Until the Federal tax law is clarified as to the potential inclusion of SLAT assets reverting to the original donor spouse in the original donor spouse’s taxable estate, conservative clients will only create SLATs if they do not anticipate the SLAT assets will return to the original donor spouse upon the death of the donee spouse. If economic circumstances change and the original donor spouse needs assets in the SLAT created for his or her spouse, then the original donee spouse can exercise a power of appointment in favor of an asset protected trust for the original donor spouse (or outright to the original donor spouse) in which event inclusion of such assets in the estate of the original donor spouse may not result in creating a taxable estate for the original donor spouse (i.e., because the estate of the original donor spouse, including assets returning to the original donor spouse from the SLAT, are less than the original donor’s remaining basic exclusion amount at death), or if there may be a taxable estate, the tax may not be so significant as compared to the benefit of the original donor spouse having access to SLAT assets upon the death of the original donee spouse.

When SLATs are created by spouses who believe they will need to have access to the SLAT assets upon the death of the original donor spouse and, in fact, such assets revert to a trust for the original donor spouse upon the death of the original donee spouse and the trustee makes frequent distributions to the original donor spouse, then the SLAT assets returning in trust to the original donor spouse would likely be included in the original donor spouse’s estate under current federal tax law.  This risk is even greater if shortly after creation of a SLAT, the original donee spouse exercises his or her power of appointment in his or her Last Will in favor of the original donor spouse.

Conclusion

We identified a number of recent issues, above, that we believe are most important for our clients. Unless changed by Congress, the current $12.06 million (for 2022, but estimated to increase to $12.92 in 2023 based upon the August 2022 Consumer Price Index) federal exemption from estate and generation skipping taxes is scheduled to be reduced to about $6 million on January 1, 2026.  Accordingly, planning should be considered to fully utilize the existing $12.06 million (for 2022) exemption. For those clients who have not made full use of their annual exclusion gifting for the year 2022, such clients should consider utilizing the $16,000 annual exclusion for tax free gifts less prior gifts (for 2022). As stated in this letter, above, the annual exclusion for tax free gifts is estimated to increase to up to $17,000 in 2023 based upon the August 2022 Consumer Price Index.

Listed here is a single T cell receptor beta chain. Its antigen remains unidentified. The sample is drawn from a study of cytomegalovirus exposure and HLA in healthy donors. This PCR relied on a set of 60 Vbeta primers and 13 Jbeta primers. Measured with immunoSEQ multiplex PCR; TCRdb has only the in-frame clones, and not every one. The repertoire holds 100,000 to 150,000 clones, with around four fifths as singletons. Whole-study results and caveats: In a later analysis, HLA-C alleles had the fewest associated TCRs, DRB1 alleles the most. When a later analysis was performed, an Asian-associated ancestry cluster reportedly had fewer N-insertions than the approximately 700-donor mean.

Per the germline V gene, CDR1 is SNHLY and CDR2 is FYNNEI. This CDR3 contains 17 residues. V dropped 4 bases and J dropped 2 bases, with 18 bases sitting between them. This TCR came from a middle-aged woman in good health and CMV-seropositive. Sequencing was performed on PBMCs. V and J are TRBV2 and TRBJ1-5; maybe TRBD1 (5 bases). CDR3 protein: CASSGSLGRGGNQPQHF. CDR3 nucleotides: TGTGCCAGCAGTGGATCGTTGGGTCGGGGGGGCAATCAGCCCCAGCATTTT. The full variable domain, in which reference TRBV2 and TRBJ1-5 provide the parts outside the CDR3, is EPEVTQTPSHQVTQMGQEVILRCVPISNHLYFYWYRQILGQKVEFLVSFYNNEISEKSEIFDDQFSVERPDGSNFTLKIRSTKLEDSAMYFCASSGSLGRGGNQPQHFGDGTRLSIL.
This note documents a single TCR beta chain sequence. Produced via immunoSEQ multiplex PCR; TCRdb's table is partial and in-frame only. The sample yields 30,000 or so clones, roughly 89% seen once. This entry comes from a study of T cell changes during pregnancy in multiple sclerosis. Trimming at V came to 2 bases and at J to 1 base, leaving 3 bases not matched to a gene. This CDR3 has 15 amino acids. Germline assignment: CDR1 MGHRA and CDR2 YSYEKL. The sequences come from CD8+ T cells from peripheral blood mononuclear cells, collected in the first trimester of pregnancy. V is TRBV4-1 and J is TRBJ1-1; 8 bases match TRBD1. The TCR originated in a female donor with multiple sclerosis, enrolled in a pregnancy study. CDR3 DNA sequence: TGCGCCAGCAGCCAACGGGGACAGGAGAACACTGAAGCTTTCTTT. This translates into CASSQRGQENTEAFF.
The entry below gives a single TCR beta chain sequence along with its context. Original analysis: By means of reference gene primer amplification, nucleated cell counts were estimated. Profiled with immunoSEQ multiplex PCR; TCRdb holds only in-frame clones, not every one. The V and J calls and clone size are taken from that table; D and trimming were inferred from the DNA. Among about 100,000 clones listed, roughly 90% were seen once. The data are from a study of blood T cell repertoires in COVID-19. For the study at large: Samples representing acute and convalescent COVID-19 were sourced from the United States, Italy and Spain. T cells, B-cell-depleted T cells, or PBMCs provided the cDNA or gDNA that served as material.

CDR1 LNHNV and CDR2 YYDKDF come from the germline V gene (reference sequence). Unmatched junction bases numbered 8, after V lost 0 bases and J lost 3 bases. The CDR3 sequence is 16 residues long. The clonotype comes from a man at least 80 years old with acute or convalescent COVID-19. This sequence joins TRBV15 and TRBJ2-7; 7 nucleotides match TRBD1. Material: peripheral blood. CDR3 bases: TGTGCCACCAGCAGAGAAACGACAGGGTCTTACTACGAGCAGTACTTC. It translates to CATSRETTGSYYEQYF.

[1] Ariz. Rev. Stat. § 14-10505(E); Ark. Code. Ann. § 28-73-505(c)(1); 12 Del. C. § 3536(c)(4); Fla. Stat. § 736.0505(3); Ga. Code Ann. § 53-12-82(b); Ky. Rev. Stat. Ann. § 386B.5-020(8)(a); Md. Code Ann., Est. & Trusts § 14.5-1003(a)(2); Mich. Comp. Laws § 700.7506(4)(b); N.H. Rev. Stat. § 564-B:5-505A(e)(3)-(4); N.C. Gen. Stat. § 36C-5-505(c); Ohio Revised Code § 5805.06(B)(2)(b); Or. Rev. Stat. § 130.315(4); S.C. Code Ann. § 62-7-505(b)(2); Tenn. Code Ann. § 35-15-505(d); Tex. Prop. Code Ann. § 112.035(g); Va. Code Ann. § 64.2-747(B)(3); Wisc. Stat. Ann. § 701.0505(2)(e)1.a.; and Wyo. Stat. Ann. § 4-10-506(f).; See David G. Shaftel, Twelfth ACTEC Comparison of the Domestic Asset Protection Trust Statutes, updated through August 2022, available at https://www.actec.org/assets/1/6/Shaftel-Comparison-of-the-Domestic-Asset-Protection-Trust-Statutes.pdf?hssc=1.

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Disclaimer: This information has been prepared for educational purposes only and is not offered, nor should be construed, as legal advice. Use of this information without careful analysis and review by your attorney, CPA, and/or financial advisor may cause serious adverse consequences. We provide absolutely no warranty or representation of any kind, whether express or implied, concerning the appropriateness or legal sufficiency of this information as to any individual’s tax and related planning.